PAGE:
[May 25, 1960] Getting there is half the problem (Judith Merril’s The Tomorrow People)

Every novel is a kind of contract with the reader, a promise that ideas, events, and characters will be presented in the beginning such that, by the end, they will have facilitated a satisfying story.  A corollary to this is that a writer must ensure that all of a story’s scenes are interesting to the reader.  Lesser authors pound their keys trying to get “to the good parts,” stringing together pearls of interest with thread of mediocre space-filler. 

Judith Merril has managed to break the above-described contract in spectacular fashion, by publishing a story solely of the thread between the pearls. 

Let me explain.  The Tomorrow People, released this month, promises to be quite a book.  Not only is it by Merril, who has proven that she can write on prior occasions, but within the first 30 pages, we get a set up that includes: humanity’s first Mars mission, on which one of the crew commits suicide for reasons unknown; the suggestion that life was found on Mars; the possibility of telepathy and/or clairvoyance; the suggestion of an active espionage ring on the American moonbase.  Merril also tempts us with the veneer of a mature piece with discussion of adult topics like closeted homosexuality, menstruation, polyamory. 

The problem is that Merril never delivers on any of these threads (except for a few perfunctory pages at the end).  Instead, we get hundreds of pages of the sort of stuff one hammers out for the sake of hammering out.  Most of the book is presented in quotation marks and italic print.  Pointless dialogues between men done in an overly breezy, almost caricature style.  Endless angsty conversations between characters punctuated by italicized internal monologues (that’s right!  You tell ’em!) Dysfunctional relationships between the one female character, the lovely dancer, Lisa, and… virtually every male character in the book (the astronaut who returns from Mars, his psychiatrist, the Moon’s chief psychiatrist, random lunar laborers).  Endless depictions of drinking, drunkenness, romantic quarrells.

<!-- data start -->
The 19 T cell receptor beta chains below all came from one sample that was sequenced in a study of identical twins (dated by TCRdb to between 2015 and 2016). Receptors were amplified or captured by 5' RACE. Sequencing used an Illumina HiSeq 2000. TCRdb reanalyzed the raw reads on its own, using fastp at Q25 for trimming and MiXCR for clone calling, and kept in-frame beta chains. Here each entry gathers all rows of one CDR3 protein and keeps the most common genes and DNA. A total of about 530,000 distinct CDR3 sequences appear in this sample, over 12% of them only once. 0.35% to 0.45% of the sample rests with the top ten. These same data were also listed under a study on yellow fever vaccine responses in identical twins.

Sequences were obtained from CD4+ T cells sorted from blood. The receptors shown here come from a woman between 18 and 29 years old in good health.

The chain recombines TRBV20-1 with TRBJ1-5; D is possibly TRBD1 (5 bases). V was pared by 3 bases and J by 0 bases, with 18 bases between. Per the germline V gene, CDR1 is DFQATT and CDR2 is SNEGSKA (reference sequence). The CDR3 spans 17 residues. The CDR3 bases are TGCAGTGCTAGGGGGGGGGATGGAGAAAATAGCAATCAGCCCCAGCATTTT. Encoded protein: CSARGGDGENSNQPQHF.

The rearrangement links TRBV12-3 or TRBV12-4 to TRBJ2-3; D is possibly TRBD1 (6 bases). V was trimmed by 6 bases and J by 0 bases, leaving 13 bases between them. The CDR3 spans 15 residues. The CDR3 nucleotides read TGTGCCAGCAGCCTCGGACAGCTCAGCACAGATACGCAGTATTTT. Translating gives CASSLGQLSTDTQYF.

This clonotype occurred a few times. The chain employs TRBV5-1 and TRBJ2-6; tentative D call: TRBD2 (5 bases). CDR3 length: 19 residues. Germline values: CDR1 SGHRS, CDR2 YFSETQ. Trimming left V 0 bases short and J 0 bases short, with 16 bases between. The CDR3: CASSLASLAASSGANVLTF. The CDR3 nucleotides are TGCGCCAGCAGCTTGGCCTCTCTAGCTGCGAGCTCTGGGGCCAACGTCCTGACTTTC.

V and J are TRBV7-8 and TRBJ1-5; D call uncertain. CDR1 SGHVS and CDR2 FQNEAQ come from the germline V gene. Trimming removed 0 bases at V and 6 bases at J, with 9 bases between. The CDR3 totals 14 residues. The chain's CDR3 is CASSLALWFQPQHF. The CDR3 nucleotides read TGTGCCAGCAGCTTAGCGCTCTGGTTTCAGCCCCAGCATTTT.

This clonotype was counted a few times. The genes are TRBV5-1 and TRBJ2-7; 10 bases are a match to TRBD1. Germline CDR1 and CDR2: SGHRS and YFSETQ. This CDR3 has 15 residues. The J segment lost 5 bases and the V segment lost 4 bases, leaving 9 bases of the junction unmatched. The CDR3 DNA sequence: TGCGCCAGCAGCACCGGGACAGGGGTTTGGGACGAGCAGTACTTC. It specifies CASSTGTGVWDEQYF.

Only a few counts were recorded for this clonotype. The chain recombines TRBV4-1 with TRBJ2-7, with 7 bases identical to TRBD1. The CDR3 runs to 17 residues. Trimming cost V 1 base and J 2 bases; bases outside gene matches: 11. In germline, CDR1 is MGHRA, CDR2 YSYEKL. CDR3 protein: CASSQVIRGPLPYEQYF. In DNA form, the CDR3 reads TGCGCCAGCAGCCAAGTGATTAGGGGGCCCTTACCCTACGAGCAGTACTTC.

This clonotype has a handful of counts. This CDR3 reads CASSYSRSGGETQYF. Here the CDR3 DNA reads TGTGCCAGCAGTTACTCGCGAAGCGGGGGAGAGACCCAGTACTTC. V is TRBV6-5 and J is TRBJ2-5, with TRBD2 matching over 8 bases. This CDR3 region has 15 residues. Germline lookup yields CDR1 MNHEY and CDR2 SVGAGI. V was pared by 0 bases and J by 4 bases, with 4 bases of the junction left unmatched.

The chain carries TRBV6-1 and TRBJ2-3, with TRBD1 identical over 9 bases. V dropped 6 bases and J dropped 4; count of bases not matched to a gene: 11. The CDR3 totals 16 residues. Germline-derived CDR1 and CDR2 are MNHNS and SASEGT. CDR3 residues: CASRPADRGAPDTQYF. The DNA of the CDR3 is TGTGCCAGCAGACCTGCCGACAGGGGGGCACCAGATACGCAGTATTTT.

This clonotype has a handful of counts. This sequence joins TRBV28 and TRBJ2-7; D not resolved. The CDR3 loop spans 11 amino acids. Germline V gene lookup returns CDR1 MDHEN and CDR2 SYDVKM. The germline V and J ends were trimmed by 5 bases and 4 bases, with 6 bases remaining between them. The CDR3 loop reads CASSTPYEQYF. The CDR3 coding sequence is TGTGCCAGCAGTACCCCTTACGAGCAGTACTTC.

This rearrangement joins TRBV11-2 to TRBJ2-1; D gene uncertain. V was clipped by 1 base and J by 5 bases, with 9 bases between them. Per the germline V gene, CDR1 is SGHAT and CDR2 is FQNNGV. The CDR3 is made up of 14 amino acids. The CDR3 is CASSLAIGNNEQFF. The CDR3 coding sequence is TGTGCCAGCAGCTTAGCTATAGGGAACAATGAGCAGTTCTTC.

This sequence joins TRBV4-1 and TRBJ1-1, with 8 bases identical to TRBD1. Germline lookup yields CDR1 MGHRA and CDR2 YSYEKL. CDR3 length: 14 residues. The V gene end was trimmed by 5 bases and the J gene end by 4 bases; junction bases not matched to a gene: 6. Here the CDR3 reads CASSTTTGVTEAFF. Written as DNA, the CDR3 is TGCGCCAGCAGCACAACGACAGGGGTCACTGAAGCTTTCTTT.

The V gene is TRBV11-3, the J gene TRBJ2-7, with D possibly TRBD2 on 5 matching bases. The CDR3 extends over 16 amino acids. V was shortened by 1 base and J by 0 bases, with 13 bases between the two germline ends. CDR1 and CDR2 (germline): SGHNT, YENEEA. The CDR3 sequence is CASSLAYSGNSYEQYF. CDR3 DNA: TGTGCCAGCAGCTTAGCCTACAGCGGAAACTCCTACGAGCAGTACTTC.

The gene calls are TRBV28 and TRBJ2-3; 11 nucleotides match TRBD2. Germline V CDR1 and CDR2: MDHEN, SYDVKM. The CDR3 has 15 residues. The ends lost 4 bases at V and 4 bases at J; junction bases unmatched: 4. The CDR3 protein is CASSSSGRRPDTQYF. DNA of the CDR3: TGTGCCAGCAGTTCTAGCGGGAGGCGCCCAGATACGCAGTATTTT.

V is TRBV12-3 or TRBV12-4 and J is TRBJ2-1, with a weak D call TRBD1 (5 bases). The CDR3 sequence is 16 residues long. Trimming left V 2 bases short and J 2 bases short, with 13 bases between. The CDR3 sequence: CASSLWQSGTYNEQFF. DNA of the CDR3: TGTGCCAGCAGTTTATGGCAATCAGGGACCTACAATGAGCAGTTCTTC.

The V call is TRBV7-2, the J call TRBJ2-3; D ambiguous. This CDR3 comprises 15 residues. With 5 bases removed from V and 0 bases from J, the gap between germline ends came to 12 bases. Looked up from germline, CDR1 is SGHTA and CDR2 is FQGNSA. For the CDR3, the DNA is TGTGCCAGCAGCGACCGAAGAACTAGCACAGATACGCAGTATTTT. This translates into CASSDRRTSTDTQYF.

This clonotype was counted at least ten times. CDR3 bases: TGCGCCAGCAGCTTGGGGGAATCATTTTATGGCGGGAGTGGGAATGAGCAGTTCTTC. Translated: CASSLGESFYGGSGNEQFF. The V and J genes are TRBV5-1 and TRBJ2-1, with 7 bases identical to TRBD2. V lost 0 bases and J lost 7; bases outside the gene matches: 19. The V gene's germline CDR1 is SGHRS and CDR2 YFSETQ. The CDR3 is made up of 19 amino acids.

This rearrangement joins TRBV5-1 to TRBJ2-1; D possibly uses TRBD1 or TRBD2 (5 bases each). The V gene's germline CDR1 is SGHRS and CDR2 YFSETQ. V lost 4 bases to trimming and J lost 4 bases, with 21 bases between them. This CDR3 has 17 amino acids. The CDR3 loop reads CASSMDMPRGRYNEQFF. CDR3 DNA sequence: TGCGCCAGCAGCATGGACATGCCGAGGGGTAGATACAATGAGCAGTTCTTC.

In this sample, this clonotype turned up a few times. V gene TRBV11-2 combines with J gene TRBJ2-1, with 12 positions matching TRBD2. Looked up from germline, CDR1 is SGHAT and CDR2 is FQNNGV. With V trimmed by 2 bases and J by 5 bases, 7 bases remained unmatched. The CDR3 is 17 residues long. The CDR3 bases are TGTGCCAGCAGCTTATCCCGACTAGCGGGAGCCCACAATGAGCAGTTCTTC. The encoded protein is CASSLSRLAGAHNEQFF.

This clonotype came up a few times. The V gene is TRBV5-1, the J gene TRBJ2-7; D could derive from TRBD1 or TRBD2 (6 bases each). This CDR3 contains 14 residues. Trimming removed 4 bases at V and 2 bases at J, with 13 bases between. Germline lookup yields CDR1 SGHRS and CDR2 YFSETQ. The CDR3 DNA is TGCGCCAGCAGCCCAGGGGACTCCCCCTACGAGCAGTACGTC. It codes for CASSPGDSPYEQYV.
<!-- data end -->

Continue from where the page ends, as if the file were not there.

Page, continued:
I don’t know if Merril is trying to be avante garde, or if she simply doesn’t know how to make a book out of a trilogy’s worth of ideas but a novella’s worth of action.  The result is an uphill slog.  It’s too bad as there is stuff to like.  There is a thoroughly modern feeling about the portrayed universe, a feeling that Merril really does try to convey the world of the mid 1970s, technologically and socially.  I enjoyed the bits about the adaptation of classical dancing to the lunar setting.  And I appreciate a story that doesn’t just present the bones of a plot, with the characters playing second fiddle, as is often the case in science fiction. 

Merril’s The Tomorrow People, however, is an invertebrate.  Its characters meander about with no plot bracing them into an enthralling narrative.  Maybe that’s the point.  Maybe life is like that, and Merril is just trying to capture that feeling of naturalistic randomness.

Or maybe she had a deadline, a page quota, and insufficient inspiration.

Two stars.

8 thoughts on “[May 25, 1960] Getting there is half the problem (Judith Merril’s The Tomorrow People)”

  1. His review of this one, and F&SF editor Robert Mills’s refusal to print it, led to Knight’s semipermanent retirement as a critic. The review is collected in IN SEARCH OF WONDER (2nd and 3rd editions).

  2. I read this one, and it made little impression on me.  Not terrible, but not very good either.

    Merrill seems to write a lot of emotionally powerful stuff, which is trying to look at the human side of science fiction concepts.  This one just kind of fizzled out.

    She also puts together interesting anthologies, and may decide to be more of an editor than a writer someday.

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